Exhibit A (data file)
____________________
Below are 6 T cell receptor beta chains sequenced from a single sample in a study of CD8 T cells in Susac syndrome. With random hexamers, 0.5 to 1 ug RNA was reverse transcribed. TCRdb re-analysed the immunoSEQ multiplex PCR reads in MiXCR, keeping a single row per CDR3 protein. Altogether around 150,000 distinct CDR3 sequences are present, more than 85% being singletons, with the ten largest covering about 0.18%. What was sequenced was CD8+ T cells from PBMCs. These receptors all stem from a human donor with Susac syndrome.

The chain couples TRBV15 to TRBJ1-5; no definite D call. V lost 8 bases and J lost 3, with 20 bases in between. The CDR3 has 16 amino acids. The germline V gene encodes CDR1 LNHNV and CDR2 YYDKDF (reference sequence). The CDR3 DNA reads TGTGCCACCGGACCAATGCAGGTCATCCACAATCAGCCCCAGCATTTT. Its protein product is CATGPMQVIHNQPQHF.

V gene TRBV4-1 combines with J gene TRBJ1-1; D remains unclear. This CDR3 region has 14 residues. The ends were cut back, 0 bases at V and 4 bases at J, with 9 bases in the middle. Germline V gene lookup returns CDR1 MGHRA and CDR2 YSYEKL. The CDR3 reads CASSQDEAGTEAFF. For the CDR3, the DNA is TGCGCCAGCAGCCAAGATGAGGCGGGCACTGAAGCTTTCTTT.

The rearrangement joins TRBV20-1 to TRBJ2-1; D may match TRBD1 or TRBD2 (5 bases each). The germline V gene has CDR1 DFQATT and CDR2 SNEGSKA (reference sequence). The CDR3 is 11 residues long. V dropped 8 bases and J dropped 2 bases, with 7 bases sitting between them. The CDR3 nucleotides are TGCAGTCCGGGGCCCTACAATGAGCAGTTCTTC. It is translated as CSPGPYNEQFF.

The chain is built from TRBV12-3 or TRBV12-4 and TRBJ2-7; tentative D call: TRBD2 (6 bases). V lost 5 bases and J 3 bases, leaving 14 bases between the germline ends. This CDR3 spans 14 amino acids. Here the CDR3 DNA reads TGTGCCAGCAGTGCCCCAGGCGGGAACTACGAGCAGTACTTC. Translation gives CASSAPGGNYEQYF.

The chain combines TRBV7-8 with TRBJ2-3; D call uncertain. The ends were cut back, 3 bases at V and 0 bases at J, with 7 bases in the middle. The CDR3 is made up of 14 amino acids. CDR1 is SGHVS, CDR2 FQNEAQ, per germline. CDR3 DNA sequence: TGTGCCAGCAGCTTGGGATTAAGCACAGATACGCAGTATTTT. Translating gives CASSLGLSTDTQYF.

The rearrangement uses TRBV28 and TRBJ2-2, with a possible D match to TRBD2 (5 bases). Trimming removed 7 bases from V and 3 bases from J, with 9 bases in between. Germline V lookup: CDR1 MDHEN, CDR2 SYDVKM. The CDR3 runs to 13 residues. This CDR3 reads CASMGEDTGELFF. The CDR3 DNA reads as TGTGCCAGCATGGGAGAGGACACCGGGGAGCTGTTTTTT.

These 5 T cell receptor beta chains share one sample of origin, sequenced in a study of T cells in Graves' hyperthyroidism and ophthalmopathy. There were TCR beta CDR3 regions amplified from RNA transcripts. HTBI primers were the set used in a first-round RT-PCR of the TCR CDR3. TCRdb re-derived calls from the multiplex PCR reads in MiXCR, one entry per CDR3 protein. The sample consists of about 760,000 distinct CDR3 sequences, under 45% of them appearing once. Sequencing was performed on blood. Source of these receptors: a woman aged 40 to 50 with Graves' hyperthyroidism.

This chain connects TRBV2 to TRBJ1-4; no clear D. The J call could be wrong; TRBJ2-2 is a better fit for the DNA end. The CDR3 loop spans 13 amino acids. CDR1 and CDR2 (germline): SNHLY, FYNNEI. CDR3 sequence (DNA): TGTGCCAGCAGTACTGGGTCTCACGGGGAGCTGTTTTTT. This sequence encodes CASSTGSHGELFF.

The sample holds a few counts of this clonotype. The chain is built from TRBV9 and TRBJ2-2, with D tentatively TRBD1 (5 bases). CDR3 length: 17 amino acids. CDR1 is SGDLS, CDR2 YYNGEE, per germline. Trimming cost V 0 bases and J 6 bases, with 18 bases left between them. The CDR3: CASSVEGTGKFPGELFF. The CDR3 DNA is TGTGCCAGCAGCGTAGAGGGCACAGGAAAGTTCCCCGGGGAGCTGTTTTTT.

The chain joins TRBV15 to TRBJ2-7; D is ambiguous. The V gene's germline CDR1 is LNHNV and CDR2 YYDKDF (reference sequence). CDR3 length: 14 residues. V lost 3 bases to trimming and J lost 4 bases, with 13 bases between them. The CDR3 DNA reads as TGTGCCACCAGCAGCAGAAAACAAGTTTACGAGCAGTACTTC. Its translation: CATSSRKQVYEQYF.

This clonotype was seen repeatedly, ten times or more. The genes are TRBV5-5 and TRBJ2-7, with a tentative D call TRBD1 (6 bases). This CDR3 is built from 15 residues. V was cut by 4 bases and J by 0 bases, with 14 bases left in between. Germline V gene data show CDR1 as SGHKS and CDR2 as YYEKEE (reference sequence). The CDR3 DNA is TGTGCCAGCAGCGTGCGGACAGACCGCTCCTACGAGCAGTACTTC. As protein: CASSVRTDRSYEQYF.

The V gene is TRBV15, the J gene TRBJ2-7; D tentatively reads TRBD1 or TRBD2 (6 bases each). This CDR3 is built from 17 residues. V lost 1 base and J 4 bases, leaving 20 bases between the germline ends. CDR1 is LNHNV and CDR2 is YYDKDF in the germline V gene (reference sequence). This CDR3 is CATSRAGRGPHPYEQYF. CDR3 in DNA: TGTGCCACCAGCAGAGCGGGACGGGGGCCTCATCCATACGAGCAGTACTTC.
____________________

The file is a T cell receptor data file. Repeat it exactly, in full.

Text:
Below are 6 T cell receptor beta chains sequenced from a single sample in a study of CD8 T cells in Susac syndrome. With random hexamers, 0.5 to 1 ug RNA was reverse transcribed. TCRdb re-analysed the immunoSEQ multiplex PCR reads in MiXCR, keeping a single row per CDR3 protein. Altogether around 150,000 distinct CDR3 sequences are present, more than 85% being singletons, with the ten largest covering about 0.18%. What was sequenced was CD8+ T cells from PBMCs. These receptors all stem from a human donor with Susac syndrome.

The chain couples TRBV15 to TRBJ1-5; no definite D call. V lost 8 bases and J lost 3, with 20 bases in between. The CDR3 has 16 amino acids. The germline V gene encodes CDR1 LNHNV and CDR2 YYDKDF (reference sequence). The CDR3 DNA reads TGTGCCACCGGACCAATGCAGGTCATCCACAATCAGCCCCAGCATTTT. Its protein product is CATGPMQVIHNQPQHF.

V gene TRBV4-1 combines with J gene TRBJ1-1; D remains unclear. This CDR3 region has 14 residues. The ends were cut back, 0 bases at V and 4 bases at J, with 9 bases in the middle. Germline V gene lookup returns CDR1 MGHRA and CDR2 YSYEKL. The CDR3 reads CASSQDEAGTEAFF. For the CDR3, the DNA is TGCGCCAGCAGCCAAGATGAGGCGGGCACTGAAGCTTTCTTT.

The rearrangement joins TRBV20-1 to TRBJ2-1; D may match TRBD1 or TRBD2 (5 bases each). The germline V gene has CDR1 DFQATT and CDR2 SNEGSKA (reference sequence). The CDR3 is 11 residues long. V dropped 8 bases and J dropped 2 bases, with 7 bases sitting between them. The CDR3 nucleotides are TGCAGTCCGGGGCCCTACAATGAGCAGTTCTTC. It is translated as CSPGPYNEQFF.

The chain is built from TRBV12-3 or TRBV12-4 and TRBJ2-7; tentative D call: TRBD2 (6 bases). V lost 5 bases and J 3 bases, leaving 14 bases between the germline ends. This CDR3 spans 14 amino acids. Here the CDR3 DNA reads TGTGCCAGCAGTGCCCCAGGCGGGAACTACGAGCAGTACTTC. Translation gives CASSAPGGNYEQYF.

The chain combines TRBV7-8 with TRBJ2-3; D call uncertain. The ends were cut back, 3 bases at V and 0 bases at J, with 7 bases in the middle. The CDR3 is made up of 14 amino acids. CDR1 is SGHVS, CDR2 FQNEAQ, per germline. CDR3 DNA sequence: TGTGCCAGCAGCTTGGGATTAAGCACAGATACGCAGTATTTT. Translating gives CASSLGLSTDTQYF.

The rearrangement uses TRBV28 and TRBJ2-2, with a possible D match to TRBD2 (5 bases). Trimming removed 7 bases from V and 3 bases from J, with 9 bases in between. Germline V lookup: CDR1 MDHEN, CDR2 SYDVKM. The CDR3 runs to 13 residues. This CDR3 reads CASMGEDTGELFF. The CDR3 DNA reads as TGTGCCAGCATGGGAGAGGACACCGGGGAGCTGTTTTTT.

These 5 T cell receptor beta chains share one sample of origin, sequenced in a study of T cells in Graves' hyperthyroidism and ophthalmopathy. There were TCR beta CDR3 regions amplified from RNA transcripts. HTBI primers were the set used in a first-round RT-PCR of the TCR CDR3. TCRdb re-derived calls from the multiplex PCR reads in MiXCR, one entry per CDR3 protein. The sample consists of about 760,000 distinct CDR3 sequences, under 45% of them appearing once. Sequencing was performed on blood. Source of these receptors: a woman aged 40 to 50 with Graves' hyperthyroidism.

This chain connects TRBV2 to TRBJ1-4; no clear D. The J call could be wrong; TRBJ2-2 is a better fit for the DNA end. The CDR3 loop spans 13 amino acids. CDR1 and CDR2 (germline): SNHLY, FYNNEI. CDR3 sequence (DNA): TGTGCCAGCAGTACTGGGTCTCACGGGGAGCTGTTTTTT. This sequence encodes CASSTGSHGELFF.

The sample holds a few counts of this clonotype. The chain is built from TRBV9 and TRBJ2-2, with D tentatively TRBD1 (5 bases). CDR3 length: 17 amino acids. CDR1 is SGDLS, CDR2 YYNGEE, per germline. Trimming cost V 0 bases and J 6 bases, with 18 bases left between them. The CDR3: CASSVEGTGKFPGELFF. The CDR3 DNA is TGTGCCAGCAGCGTAGAGGGCACAGGAAAGTTCCCCGGGGAGCTGTTTTTT.

The chain joins TRBV15 to TRBJ2-7; D is ambiguous. The V gene's germline CDR1 is LNHNV and CDR2 YYDKDF (reference sequence). CDR3 length: 14 residues. V lost 3 bases to trimming and J lost 4 bases, with 13 bases between them. The CDR3 DNA reads as TGTGCCACCAGCAGCAGAAAACAAGTTTACGAGCAGTACTTC. Its translation: CATSSRKQVYEQYF.

This clonotype was seen repeatedly, ten times or more. The genes are TRBV5-5 and TRBJ2-7, with a tentative D call TRBD1 (6 bases). This CDR3 is built from 15 residues. V was cut by 4 bases and J by 0 bases, with 14 bases left in between. Germline V gene data show CDR1 as SGHKS and CDR2 as YYEKEE (reference sequence). The CDR3 DNA is TGTGCCAGCAGCGTGCGGACAGACCGCTCCTACGAGCAGTACTTC. As protein: CASSVRTDRSYEQYF.

The V gene is TRBV15, the J gene TRBJ2-7; D tentatively reads TRBD1 or TRBD2 (6 bases each). This CDR3 is built from 17 residues. V lost 1 base and J 4 bases, leaving 20 bases between the germline ends. CDR1 is LNHNV and CDR2 is YYDKDF in the germline V gene (reference sequence). This CDR3 is CATSRAGRGPHPYEQYF. CDR3 in DNA: TGTGCCACCAGCAGAGCGGGACGGGGGCCTCATCCATACGAGCAGTACTTC.